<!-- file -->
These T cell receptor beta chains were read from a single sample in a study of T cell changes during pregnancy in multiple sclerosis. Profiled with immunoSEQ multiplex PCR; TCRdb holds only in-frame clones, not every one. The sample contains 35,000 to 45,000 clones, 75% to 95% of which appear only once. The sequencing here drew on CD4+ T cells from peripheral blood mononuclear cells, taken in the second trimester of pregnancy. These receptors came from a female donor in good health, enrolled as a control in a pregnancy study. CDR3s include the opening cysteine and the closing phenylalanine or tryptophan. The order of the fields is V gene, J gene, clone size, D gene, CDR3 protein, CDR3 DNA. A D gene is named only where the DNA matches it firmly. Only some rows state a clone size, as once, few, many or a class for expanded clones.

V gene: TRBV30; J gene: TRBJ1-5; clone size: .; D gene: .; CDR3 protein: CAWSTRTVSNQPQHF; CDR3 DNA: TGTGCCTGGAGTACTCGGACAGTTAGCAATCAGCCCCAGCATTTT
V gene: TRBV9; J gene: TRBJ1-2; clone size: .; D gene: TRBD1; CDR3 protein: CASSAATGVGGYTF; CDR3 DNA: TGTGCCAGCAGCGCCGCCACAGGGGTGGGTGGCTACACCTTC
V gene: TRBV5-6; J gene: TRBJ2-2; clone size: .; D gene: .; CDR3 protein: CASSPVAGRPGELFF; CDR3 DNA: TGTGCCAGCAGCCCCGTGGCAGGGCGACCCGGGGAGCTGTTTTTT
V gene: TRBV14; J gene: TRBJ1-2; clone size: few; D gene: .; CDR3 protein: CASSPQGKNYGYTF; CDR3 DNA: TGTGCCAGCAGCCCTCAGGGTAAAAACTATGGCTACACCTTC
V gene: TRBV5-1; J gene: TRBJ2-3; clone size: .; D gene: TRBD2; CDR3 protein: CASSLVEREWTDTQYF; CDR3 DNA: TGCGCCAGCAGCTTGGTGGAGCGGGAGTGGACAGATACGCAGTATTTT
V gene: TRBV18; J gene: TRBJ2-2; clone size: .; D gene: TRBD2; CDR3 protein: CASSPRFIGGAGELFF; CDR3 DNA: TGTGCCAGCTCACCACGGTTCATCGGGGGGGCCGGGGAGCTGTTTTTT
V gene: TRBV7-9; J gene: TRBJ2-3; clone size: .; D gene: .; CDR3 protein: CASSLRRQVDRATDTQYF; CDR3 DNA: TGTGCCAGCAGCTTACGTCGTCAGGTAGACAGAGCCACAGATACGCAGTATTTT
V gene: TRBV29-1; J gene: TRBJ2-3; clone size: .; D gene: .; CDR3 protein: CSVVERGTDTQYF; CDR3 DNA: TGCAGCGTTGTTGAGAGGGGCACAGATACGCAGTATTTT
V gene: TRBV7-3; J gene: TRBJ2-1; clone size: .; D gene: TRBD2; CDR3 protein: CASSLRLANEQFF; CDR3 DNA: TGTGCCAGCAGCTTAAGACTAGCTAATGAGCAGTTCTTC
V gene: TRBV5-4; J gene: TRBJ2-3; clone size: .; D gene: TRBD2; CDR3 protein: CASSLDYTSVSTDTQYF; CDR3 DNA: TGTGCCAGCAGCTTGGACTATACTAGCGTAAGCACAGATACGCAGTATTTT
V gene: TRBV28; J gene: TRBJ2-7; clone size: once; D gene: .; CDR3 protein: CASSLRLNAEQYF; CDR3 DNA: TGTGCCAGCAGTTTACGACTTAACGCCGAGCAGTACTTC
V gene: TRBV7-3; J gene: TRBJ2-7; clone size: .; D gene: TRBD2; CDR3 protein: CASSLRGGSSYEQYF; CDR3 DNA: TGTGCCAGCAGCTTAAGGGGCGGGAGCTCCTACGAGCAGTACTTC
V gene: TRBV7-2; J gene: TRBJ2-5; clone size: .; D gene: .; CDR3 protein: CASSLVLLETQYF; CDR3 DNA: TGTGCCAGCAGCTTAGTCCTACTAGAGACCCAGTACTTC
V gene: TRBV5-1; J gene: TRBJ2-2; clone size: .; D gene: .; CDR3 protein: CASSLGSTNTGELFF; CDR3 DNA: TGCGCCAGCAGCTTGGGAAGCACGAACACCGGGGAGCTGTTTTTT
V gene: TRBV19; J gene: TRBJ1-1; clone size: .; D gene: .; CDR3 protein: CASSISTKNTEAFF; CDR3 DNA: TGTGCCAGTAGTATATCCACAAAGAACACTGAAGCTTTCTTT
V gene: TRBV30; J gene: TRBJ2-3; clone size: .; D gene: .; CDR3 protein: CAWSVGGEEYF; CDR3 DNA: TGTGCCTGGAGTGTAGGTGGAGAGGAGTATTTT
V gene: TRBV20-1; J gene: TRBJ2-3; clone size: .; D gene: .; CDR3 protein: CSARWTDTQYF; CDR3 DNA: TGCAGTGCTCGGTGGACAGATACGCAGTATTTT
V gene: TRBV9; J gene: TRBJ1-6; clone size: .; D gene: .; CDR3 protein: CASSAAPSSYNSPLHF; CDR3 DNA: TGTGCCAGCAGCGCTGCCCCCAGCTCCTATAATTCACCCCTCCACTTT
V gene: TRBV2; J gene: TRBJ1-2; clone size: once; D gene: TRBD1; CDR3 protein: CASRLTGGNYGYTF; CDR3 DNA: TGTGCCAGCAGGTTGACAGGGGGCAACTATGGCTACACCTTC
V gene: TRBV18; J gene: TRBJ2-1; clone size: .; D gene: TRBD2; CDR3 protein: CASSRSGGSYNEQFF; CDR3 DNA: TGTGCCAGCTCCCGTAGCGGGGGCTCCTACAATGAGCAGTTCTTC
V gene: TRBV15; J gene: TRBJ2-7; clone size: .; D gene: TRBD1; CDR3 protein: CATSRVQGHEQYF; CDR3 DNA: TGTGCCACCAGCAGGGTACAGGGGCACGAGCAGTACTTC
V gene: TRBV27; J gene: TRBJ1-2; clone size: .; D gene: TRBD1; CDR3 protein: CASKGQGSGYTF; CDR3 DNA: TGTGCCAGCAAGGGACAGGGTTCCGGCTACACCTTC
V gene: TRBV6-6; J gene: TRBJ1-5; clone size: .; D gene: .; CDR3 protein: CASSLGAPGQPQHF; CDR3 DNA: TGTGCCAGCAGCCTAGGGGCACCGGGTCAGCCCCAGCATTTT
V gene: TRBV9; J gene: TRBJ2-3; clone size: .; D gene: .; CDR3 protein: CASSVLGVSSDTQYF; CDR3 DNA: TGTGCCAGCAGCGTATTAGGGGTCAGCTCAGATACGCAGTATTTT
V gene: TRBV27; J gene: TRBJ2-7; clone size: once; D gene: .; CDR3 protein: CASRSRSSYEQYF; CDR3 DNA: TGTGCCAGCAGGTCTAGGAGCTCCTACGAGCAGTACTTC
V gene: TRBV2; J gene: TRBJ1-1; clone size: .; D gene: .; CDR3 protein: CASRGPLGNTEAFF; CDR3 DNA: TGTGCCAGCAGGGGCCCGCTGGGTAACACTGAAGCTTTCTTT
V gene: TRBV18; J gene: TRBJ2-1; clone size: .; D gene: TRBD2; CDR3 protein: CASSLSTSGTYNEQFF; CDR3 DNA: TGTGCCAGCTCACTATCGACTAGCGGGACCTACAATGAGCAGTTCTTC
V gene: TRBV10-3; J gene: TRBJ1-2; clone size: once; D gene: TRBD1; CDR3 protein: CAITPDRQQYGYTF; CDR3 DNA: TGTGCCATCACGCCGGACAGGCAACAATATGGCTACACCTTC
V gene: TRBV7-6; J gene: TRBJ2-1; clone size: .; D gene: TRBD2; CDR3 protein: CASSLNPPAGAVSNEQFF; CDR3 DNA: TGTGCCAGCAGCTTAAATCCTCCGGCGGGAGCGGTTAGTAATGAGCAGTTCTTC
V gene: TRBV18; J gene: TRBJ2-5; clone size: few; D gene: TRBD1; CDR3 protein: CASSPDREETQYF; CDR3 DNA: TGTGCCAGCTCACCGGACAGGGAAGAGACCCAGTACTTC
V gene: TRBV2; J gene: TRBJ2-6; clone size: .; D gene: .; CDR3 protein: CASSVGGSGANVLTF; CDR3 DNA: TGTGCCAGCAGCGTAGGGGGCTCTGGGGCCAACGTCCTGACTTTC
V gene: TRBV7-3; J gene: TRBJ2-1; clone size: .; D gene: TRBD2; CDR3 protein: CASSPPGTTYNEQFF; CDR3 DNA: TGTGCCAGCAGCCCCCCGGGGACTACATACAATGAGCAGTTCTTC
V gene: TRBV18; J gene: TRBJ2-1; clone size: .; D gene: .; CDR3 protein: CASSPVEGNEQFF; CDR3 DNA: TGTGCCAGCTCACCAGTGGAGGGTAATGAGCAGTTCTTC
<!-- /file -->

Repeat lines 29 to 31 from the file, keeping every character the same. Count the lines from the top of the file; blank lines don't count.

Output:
V gene: TRBV10-3; J gene: TRBJ1-2; clone size: once; D gene: TRBD1; CDR3 protein: CAITPDRQQYGYTF; CDR3 DNA: TGTGCCATCACGCCGGACAGGCAACAATATGGCTACACCTTC
V gene: TRBV7-6; J gene: TRBJ2-1; clone size: .; D gene: TRBD2; CDR3 protein: CASSLNPPAGAVSNEQFF; CDR3 DNA: TGTGCCAGCAGCTTAAATCCTCCGGCGGGAGCGGTTAGTAATGAGCAGTTCTTC
V gene: TRBV18; J gene: TRBJ2-5; clone size: few; D gene: TRBD1; CDR3 protein: CASSPDREETQYF; CDR3 DNA: TGTGCCAGCTCACCGGACAGGGAAGAGACCCAGTACTTC